note: entire contents copyright 2009 by Larry Stark
Scenic Design by David Gallo
Set Design & Construction by Nada & Steven Kane
Lighting Design by Allan Lee Hughes
Costume Design by Reggie Ray
Sound Design by Timothy J. Thompson
Casting by Alaine Alldaffer
Production Stage Manager Kathryn Most
Stage Manager Josiane M. Lemieux
Kent ("Spoon")...Jason Dirden
Flip.......Billy Eugene Jones
Joe LeVay...Wendell W. Wright
If you'd like to know how women talk among one another with no men present you should get yourself over to the Boston Center for the Arts --- soon. The Wimberly performance space there is big enough to have a balcony, but the entire run of Lydia R. Diamond's "Stick Fly" in a Huntington Theatre Company production, in cooperation with D.C.'s Arena Stage, may sell out before you can get there. If you're lucky enough to find a seat you may notice that this bouncy, sophisticated comedy of contemporary manners --- set in a rich inter-racial-family mansion on Martha's Vineyard --- sets different parts of its audience laughing at different lines. Black/White moneyed/poor young/old and men/women conflicts and confidences all crackle throughout this incisive and insightful examination of how we irritate one another --- and how we get along.
Here both sons of the occasionally autocratic surgeon Joseph LeVay (Wendell W. Wright) bring home fiancees. Kent (Jason Dirden), who has sold his first apparently excellent novel --- though dad would rather he get a real job --- has chosen an uppity, outspoken feminist entomologist (Nikkole Salter), while his older surgeon-brother (Billy Eugene Jones) introduces his "Italian" (read "White"!) choice (Rose Benton). Rounding out the cast is Amber Iman as young Cheryl, substituting for her mother, the LeVay's maid, while her Mom and Dr. LeVay's wife occasionally dip into the plot by telephone.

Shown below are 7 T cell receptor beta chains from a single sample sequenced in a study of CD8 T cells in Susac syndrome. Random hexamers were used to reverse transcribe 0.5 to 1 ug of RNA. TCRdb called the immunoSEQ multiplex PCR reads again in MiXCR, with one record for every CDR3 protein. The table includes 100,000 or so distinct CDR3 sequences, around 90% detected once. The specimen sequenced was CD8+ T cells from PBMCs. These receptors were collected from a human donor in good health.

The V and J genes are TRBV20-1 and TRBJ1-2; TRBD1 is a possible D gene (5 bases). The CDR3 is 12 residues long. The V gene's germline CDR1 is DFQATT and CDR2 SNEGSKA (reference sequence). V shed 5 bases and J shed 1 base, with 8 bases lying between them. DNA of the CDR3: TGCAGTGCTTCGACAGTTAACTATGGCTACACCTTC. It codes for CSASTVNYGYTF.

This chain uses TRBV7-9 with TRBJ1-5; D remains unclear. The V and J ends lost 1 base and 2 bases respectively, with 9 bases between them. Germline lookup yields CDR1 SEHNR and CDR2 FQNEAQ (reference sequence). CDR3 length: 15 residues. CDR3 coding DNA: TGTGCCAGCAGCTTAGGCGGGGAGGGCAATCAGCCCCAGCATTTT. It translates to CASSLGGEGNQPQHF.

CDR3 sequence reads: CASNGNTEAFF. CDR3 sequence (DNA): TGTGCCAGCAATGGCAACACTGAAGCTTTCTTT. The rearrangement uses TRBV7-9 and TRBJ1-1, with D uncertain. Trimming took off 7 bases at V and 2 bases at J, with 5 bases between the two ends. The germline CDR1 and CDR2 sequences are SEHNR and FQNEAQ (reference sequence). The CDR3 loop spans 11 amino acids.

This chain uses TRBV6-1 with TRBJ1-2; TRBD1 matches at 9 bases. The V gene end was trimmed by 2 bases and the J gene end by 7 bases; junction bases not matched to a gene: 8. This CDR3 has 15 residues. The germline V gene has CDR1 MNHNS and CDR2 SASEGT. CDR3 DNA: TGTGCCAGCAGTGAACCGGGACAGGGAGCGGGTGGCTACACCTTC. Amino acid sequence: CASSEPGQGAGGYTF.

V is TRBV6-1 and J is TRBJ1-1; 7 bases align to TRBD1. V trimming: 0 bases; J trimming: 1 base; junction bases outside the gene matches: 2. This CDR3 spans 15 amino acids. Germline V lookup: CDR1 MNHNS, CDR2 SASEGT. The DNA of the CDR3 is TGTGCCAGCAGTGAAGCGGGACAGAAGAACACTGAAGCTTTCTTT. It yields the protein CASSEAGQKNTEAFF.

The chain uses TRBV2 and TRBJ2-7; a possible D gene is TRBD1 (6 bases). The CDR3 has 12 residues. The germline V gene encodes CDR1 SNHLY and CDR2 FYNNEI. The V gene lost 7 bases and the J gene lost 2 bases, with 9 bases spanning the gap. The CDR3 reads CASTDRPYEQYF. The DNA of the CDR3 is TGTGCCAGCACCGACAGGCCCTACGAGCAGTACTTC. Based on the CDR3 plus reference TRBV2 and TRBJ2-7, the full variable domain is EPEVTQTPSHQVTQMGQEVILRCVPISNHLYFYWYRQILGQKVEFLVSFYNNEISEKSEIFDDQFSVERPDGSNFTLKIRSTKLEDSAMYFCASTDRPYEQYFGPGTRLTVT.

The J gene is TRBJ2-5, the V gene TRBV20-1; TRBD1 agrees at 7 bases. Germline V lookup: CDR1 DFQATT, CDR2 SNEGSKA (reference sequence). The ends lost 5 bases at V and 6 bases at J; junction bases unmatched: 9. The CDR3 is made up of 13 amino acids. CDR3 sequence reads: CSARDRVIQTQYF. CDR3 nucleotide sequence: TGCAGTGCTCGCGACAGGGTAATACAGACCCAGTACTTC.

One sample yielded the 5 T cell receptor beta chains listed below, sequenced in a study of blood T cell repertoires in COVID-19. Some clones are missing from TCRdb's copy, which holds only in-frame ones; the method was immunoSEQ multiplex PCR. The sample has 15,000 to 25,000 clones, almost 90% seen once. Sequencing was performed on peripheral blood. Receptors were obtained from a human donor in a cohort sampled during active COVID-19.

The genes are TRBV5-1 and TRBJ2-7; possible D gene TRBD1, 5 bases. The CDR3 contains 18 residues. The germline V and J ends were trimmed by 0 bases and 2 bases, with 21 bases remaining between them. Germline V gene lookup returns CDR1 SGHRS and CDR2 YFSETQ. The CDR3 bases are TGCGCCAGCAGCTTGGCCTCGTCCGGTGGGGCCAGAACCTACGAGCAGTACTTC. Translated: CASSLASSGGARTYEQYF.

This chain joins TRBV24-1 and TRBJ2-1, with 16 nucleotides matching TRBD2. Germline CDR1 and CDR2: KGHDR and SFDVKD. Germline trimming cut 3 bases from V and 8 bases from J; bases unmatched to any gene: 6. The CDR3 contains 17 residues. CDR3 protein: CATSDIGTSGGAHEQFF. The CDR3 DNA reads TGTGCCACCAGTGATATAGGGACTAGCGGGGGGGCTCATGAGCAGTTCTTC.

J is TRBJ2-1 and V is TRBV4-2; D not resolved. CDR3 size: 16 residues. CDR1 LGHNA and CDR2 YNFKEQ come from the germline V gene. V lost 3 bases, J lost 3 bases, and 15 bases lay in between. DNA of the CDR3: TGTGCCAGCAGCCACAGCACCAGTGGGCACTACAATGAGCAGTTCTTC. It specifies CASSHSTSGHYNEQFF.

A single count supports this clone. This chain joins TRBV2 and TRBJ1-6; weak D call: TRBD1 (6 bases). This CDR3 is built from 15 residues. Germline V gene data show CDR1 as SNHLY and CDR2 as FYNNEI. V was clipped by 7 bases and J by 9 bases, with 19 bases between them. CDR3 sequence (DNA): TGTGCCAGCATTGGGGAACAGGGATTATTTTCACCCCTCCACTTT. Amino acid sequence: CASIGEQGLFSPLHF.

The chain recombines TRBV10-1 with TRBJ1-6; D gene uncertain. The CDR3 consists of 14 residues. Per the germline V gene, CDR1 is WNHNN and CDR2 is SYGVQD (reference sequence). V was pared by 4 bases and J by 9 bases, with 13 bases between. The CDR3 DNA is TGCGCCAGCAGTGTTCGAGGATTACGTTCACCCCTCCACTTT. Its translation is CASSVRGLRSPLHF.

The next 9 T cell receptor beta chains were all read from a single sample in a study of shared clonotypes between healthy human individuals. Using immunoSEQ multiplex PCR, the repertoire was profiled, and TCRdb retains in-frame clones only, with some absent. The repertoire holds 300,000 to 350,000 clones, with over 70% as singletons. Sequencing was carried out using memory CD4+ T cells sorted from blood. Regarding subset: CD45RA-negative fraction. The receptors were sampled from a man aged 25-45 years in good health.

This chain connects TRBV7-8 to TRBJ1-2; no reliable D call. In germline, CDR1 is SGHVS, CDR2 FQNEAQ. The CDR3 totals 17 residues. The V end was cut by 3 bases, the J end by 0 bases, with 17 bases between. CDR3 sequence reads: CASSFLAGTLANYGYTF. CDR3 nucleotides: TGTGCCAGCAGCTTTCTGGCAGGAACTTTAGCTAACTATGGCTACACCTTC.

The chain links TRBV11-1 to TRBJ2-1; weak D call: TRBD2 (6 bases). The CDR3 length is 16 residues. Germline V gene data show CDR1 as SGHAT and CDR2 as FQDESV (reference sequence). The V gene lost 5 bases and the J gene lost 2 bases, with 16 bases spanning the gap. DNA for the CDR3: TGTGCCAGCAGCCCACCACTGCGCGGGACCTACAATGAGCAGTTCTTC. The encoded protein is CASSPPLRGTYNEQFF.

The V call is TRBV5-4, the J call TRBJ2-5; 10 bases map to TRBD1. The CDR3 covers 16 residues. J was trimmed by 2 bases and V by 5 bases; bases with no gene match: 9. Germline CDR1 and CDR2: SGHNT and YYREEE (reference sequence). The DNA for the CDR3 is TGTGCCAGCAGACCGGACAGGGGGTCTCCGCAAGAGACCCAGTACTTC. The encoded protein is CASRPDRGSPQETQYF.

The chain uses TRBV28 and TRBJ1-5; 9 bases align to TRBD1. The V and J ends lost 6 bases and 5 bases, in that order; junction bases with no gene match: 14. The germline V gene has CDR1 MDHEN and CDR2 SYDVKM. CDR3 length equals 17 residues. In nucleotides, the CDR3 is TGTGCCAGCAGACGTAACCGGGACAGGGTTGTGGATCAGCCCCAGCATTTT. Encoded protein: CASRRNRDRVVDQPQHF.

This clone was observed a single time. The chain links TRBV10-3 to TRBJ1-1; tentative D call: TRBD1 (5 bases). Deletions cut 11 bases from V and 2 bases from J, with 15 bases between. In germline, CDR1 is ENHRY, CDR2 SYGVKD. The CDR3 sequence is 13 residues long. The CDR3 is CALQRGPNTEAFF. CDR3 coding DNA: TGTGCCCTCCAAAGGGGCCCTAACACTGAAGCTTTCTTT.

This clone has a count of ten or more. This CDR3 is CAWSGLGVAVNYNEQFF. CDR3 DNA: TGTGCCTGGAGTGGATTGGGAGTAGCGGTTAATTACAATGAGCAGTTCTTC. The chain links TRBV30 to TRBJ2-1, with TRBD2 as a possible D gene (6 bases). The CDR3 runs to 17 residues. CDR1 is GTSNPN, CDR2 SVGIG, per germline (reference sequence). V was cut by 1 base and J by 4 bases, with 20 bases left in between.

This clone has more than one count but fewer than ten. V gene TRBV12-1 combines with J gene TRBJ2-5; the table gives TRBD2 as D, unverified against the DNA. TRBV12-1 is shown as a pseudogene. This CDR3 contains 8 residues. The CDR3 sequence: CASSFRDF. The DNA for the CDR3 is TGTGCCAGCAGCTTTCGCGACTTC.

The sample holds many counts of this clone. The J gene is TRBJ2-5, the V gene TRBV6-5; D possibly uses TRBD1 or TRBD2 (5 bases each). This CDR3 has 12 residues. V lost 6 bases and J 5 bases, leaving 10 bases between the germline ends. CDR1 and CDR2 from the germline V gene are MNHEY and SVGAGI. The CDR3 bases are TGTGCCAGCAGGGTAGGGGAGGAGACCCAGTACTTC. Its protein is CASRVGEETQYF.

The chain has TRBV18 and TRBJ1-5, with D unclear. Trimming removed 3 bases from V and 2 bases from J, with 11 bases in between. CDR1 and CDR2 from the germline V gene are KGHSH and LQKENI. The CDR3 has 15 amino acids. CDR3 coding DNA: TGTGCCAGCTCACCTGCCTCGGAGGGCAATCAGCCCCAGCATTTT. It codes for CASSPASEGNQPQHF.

Each of these solid, well-rounded characters comes with a world-view built of life experiences that make them by turns defensive and forgiving at inadvertent slights; and some of them have secrets that revelation could hurt. It is the intention of the plot, as people try to stay civil while they grate on one another's nerves, to meld these vocally independent souls into a genuine family by final curtain. And, wonder of wonders, despite sincere emotion and delightfully spontaneous realistic dialogue, Lydia Diamond brings it off.
Of course, this triumphant Bostonian playwright has the help of Director Kenny Leon, Reggie Ray's costumes under Allen Lee Hughes' lighting, and a large and sumptuous set by David Gallo to play on. There's a kitchen stage-right where the women, in two's or three's, can let down their hair while the two boys or the men take on one another in a book-lined living-room. There, the group dabbles periodically in games. Of "Scrabble" at one point someone winning admits "Of course you're bored; this is a boring game! You can't enjoy it --- the only way to get any fun out of it is Winning!" Diamond, Leon, and their cast all tear into "Stick Fly" with exactly that intention --- and win they do.
Get your tickets while you can.........
( a k a larry stark )